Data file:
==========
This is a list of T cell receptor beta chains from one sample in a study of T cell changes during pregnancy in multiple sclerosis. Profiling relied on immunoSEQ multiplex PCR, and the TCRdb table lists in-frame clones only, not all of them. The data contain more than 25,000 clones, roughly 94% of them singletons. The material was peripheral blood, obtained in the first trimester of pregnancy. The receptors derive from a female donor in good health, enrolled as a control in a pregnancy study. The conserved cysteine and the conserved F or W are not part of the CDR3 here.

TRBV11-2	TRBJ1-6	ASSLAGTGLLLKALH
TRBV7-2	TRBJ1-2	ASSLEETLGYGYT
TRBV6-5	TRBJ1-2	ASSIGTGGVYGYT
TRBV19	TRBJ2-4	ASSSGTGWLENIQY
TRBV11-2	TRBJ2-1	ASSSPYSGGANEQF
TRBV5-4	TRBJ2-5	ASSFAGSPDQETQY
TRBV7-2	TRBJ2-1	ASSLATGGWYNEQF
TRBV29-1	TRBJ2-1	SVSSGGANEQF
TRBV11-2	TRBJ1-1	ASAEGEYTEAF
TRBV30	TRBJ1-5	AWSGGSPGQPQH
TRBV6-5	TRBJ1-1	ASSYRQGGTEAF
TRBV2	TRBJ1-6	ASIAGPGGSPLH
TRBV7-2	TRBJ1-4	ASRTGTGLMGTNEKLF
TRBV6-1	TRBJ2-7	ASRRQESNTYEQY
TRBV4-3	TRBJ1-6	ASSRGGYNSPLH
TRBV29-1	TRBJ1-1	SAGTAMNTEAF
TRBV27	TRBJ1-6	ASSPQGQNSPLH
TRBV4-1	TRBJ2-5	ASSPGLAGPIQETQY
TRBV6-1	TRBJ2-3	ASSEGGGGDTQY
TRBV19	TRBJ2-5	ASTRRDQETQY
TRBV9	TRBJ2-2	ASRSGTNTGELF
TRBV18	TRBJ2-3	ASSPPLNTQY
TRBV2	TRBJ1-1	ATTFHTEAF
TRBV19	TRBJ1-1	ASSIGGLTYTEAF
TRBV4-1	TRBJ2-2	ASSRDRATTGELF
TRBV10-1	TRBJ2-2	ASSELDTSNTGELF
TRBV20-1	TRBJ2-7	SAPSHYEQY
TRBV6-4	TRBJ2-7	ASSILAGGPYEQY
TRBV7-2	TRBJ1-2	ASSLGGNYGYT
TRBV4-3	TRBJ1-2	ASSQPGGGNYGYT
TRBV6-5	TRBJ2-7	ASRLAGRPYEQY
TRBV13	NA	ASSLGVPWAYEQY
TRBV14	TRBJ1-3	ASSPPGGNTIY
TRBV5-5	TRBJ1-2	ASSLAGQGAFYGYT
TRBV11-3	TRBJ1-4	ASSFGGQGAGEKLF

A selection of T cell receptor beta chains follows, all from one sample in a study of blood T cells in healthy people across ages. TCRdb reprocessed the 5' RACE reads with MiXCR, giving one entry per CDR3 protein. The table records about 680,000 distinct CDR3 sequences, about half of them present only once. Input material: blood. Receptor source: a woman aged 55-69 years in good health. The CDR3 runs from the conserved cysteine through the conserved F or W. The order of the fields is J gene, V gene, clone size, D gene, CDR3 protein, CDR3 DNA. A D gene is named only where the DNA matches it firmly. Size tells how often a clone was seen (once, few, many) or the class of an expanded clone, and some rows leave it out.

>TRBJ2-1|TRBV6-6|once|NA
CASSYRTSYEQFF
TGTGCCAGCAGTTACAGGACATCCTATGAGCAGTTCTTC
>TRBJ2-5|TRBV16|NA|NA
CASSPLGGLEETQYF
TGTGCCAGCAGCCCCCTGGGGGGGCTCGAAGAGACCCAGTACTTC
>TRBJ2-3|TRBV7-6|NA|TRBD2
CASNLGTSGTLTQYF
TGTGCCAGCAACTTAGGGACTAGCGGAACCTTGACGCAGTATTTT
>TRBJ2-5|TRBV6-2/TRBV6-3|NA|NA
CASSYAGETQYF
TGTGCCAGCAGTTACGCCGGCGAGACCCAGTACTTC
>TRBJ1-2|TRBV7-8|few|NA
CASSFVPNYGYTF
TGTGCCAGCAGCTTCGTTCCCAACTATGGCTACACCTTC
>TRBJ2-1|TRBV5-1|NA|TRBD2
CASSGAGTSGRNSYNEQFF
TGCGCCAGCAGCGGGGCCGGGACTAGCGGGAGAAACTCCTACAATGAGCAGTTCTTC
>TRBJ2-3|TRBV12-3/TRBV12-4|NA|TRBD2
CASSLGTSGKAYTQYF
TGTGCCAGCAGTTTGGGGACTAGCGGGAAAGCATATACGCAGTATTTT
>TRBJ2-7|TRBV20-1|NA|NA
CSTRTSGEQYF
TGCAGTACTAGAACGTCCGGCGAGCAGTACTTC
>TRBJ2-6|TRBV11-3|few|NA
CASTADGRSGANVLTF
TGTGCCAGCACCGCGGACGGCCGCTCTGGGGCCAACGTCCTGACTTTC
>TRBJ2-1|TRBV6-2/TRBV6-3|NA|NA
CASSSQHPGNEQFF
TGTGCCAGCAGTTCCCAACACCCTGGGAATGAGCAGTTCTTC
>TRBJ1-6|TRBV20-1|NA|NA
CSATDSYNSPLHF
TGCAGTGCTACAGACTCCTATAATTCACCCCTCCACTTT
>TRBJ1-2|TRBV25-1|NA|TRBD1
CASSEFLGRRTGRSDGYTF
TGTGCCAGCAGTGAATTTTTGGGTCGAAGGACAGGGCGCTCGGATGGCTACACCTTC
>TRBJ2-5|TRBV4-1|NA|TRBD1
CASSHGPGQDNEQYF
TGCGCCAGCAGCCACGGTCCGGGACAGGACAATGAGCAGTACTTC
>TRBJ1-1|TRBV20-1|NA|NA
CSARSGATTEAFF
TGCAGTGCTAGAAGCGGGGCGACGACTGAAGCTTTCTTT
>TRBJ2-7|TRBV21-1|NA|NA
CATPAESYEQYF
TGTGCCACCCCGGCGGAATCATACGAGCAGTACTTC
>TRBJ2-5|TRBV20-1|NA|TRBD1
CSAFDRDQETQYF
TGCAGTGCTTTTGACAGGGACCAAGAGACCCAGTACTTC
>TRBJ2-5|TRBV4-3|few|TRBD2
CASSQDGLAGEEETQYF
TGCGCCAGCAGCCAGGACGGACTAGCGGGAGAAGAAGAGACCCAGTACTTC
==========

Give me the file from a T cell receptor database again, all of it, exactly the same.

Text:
This is a list of T cell receptor beta chains from one sample in a study of T cell changes during pregnancy in multiple sclerosis. Profiling relied on immunoSEQ multiplex PCR, and the TCRdb table lists in-frame clones only, not all of them. The data contain more than 25,000 clones, roughly 94% of them singletons. The material was peripheral blood, obtained in the first trimester of pregnancy. The receptors derive from a female donor in good health, enrolled as a control in a pregnancy study. The conserved cysteine and the conserved F or W are not part of the CDR3 here.

TRBV11-2	TRBJ1-6	ASSLAGTGLLLKALH
TRBV7-2	TRBJ1-2	ASSLEETLGYGYT
TRBV6-5	TRBJ1-2	ASSIGTGGVYGYT
TRBV19	TRBJ2-4	ASSSGTGWLENIQY
TRBV11-2	TRBJ2-1	ASSSPYSGGANEQF
TRBV5-4	TRBJ2-5	ASSFAGSPDQETQY
TRBV7-2	TRBJ2-1	ASSLATGGWYNEQF
TRBV29-1	TRBJ2-1	SVSSGGANEQF
TRBV11-2	TRBJ1-1	ASAEGEYTEAF
TRBV30	TRBJ1-5	AWSGGSPGQPQH
TRBV6-5	TRBJ1-1	ASSYRQGGTEAF
TRBV2	TRBJ1-6	ASIAGPGGSPLH
TRBV7-2	TRBJ1-4	ASRTGTGLMGTNEKLF
TRBV6-1	TRBJ2-7	ASRRQESNTYEQY
TRBV4-3	TRBJ1-6	ASSRGGYNSPLH
TRBV29-1	TRBJ1-1	SAGTAMNTEAF
TRBV27	TRBJ1-6	ASSPQGQNSPLH
TRBV4-1	TRBJ2-5	ASSPGLAGPIQETQY
TRBV6-1	TRBJ2-3	ASSEGGGGDTQY
TRBV19	TRBJ2-5	ASTRRDQETQY
TRBV9	TRBJ2-2	ASRSGTNTGELF
TRBV18	TRBJ2-3	ASSPPLNTQY
TRBV2	TRBJ1-1	ATTFHTEAF
TRBV19	TRBJ1-1	ASSIGGLTYTEAF
TRBV4-1	TRBJ2-2	ASSRDRATTGELF
TRBV10-1	TRBJ2-2	ASSELDTSNTGELF
TRBV20-1	TRBJ2-7	SAPSHYEQY
TRBV6-4	TRBJ2-7	ASSILAGGPYEQY
TRBV7-2	TRBJ1-2	ASSLGGNYGYT
TRBV4-3	TRBJ1-2	ASSQPGGGNYGYT
TRBV6-5	TRBJ2-7	ASRLAGRPYEQY
TRBV13	NA	ASSLGVPWAYEQY
TRBV14	TRBJ1-3	ASSPPGGNTIY
TRBV5-5	TRBJ1-2	ASSLAGQGAFYGYT
TRBV11-3	TRBJ1-4	ASSFGGQGAGEKLF

A selection of T cell receptor beta chains follows, all from one sample in a study of blood T cells in healthy people across ages. TCRdb reprocessed the 5' RACE reads with MiXCR, giving one entry per CDR3 protein. The table records about 680,000 distinct CDR3 sequences, about half of them present only once. Input material: blood. Receptor source: a woman aged 55-69 years in good health. The CDR3 runs from the conserved cysteine through the conserved F or W. The order of the fields is J gene, V gene, clone size, D gene, CDR3 protein, CDR3 DNA. A D gene is named only where the DNA matches it firmly. Size tells how often a clone was seen (once, few, many) or the class of an expanded clone, and some rows leave it out.

>TRBJ2-1|TRBV6-6|once|NA
CASSYRTSYEQFF
TGTGCCAGCAGTTACAGGACATCCTATGAGCAGTTCTTC
>TRBJ2-5|TRBV16|NA|NA
CASSPLGGLEETQYF
TGTGCCAGCAGCCCCCTGGGGGGGCTCGAAGAGACCCAGTACTTC
>TRBJ2-3|TRBV7-6|NA|TRBD2
CASNLGTSGTLTQYF
TGTGCCAGCAACTTAGGGACTAGCGGAACCTTGACGCAGTATTTT
>TRBJ2-5|TRBV6-2/TRBV6-3|NA|NA
CASSYAGETQYF
TGTGCCAGCAGTTACGCCGGCGAGACCCAGTACTTC
>TRBJ1-2|TRBV7-8|few|NA
CASSFVPNYGYTF
TGTGCCAGCAGCTTCGTTCCCAACTATGGCTACACCTTC
>TRBJ2-1|TRBV5-1|NA|TRBD2
CASSGAGTSGRNSYNEQFF
TGCGCCAGCAGCGGGGCCGGGACTAGCGGGAGAAACTCCTACAATGAGCAGTTCTTC
>TRBJ2-3|TRBV12-3/TRBV12-4|NA|TRBD2
CASSLGTSGKAYTQYF
TGTGCCAGCAGTTTGGGGACTAGCGGGAAAGCATATACGCAGTATTTT
>TRBJ2-7|TRBV20-1|NA|NA
CSTRTSGEQYF
TGCAGTACTAGAACGTCCGGCGAGCAGTACTTC
>TRBJ2-6|TRBV11-3|few|NA
CASTADGRSGANVLTF
TGTGCCAGCACCGCGGACGGCCGCTCTGGGGCCAACGTCCTGACTTTC
>TRBJ2-1|TRBV6-2/TRBV6-3|NA|NA
CASSSQHPGNEQFF
TGTGCCAGCAGTTCCCAACACCCTGGGAATGAGCAGTTCTTC
>TRBJ1-6|TRBV20-1|NA|NA
CSATDSYNSPLHF
TGCAGTGCTACAGACTCCTATAATTCACCCCTCCACTTT
>TRBJ1-2|TRBV25-1|NA|TRBD1
CASSEFLGRRTGRSDGYTF
TGTGCCAGCAGTGAATTTTTGGGTCGAAGGACAGGGCGCTCGGATGGCTACACCTTC
>TRBJ2-5|TRBV4-1|NA|TRBD1
CASSHGPGQDNEQYF
TGCGCCAGCAGCCACGGTCCGGGACAGGACAATGAGCAGTACTTC
>TRBJ1-1|TRBV20-1|NA|NA
CSARSGATTEAFF
TGCAGTGCTAGAAGCGGGGCGACGACTGAAGCTTTCTTT
>TRBJ2-7|TRBV21-1|NA|NA
CATPAESYEQYF
TGTGCCACCCCGGCGGAATCATACGAGCAGTACTTC
>TRBJ2-5|TRBV20-1|NA|TRBD1
CSAFDRDQETQYF
TGCAGTGCTTTTGACAGGGACCAAGAGACCCAGTACTTC
>TRBJ2-5|TRBV4-3|few|TRBD2
CASSQDGLAGEEETQYF
TGCGCCAGCAGCCAGGACGGACTAGCGGGAGAAGAAGAGACCCAGTACTTC